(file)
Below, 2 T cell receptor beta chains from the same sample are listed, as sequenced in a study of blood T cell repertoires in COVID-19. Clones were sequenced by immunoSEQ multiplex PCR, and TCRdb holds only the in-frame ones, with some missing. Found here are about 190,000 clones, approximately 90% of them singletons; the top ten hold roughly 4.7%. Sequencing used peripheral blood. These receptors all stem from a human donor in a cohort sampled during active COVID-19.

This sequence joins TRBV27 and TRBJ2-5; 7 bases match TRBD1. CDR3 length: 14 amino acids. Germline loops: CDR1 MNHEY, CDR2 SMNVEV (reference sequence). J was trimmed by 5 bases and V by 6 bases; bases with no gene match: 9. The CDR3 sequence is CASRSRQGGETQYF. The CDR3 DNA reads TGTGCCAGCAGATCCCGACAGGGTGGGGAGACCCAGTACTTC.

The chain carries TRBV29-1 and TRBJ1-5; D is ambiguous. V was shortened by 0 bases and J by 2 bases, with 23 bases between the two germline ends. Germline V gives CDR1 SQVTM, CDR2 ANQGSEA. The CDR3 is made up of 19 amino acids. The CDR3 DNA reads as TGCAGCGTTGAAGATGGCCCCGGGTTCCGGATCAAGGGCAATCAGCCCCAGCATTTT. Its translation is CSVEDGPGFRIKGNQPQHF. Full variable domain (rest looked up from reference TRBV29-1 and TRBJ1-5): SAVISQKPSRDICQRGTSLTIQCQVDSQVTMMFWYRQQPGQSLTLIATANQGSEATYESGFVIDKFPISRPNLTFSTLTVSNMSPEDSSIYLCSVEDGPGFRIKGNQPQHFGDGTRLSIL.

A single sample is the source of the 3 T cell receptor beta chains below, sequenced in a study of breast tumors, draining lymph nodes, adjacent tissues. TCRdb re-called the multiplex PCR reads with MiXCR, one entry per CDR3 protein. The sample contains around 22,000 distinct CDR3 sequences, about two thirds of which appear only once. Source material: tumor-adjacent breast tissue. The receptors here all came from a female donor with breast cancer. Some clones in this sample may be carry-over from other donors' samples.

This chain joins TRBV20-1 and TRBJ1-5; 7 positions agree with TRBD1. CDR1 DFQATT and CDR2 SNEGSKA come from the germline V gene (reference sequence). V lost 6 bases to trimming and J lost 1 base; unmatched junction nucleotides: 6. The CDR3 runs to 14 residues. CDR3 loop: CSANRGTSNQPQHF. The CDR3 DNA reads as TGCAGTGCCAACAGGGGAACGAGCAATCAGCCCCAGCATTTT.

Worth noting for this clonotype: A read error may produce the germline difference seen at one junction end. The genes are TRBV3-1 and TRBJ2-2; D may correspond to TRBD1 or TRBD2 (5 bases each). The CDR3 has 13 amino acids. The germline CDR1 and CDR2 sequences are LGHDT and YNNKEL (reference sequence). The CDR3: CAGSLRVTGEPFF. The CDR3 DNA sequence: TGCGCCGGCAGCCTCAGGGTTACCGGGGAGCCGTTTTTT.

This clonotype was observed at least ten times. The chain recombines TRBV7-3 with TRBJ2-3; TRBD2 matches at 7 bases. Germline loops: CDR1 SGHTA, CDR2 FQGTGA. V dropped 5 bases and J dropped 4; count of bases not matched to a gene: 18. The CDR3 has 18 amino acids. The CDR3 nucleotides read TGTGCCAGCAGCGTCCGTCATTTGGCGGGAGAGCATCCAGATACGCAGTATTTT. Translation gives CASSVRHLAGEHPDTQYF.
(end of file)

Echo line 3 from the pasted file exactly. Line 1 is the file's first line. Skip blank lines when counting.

The chain carries TRBV29-1 and TRBJ1-5; D is ambiguous. V was shortened by 0 bases and J by 2 bases, with 23 bases between the two germline ends. Germline V gives CDR1 SQVTM, CDR2 ANQGSEA. The CDR3 is made up of 19 amino acids. The CDR3 DNA reads as TGCAGCGTTGAAGATGGCCCCGGGTTCCGGATCAAGGGCAATCAGCCCCAGCATTTT. Its translation is CSVEDGPGFRIKGNQPQHF. Full variable domain (rest looked up from reference TRBV29-1 and TRBJ1-5): SAVISQKPSRDICQRGTSLTIQCQVDSQVTMMFWYRQQPGQSLTLIATANQGSEATYESGFVIDKFPISRPNLTFSTLTVSNMSPEDSSIYLCSVEDGPGFRIKGNQPQHFGDGTRLSIL.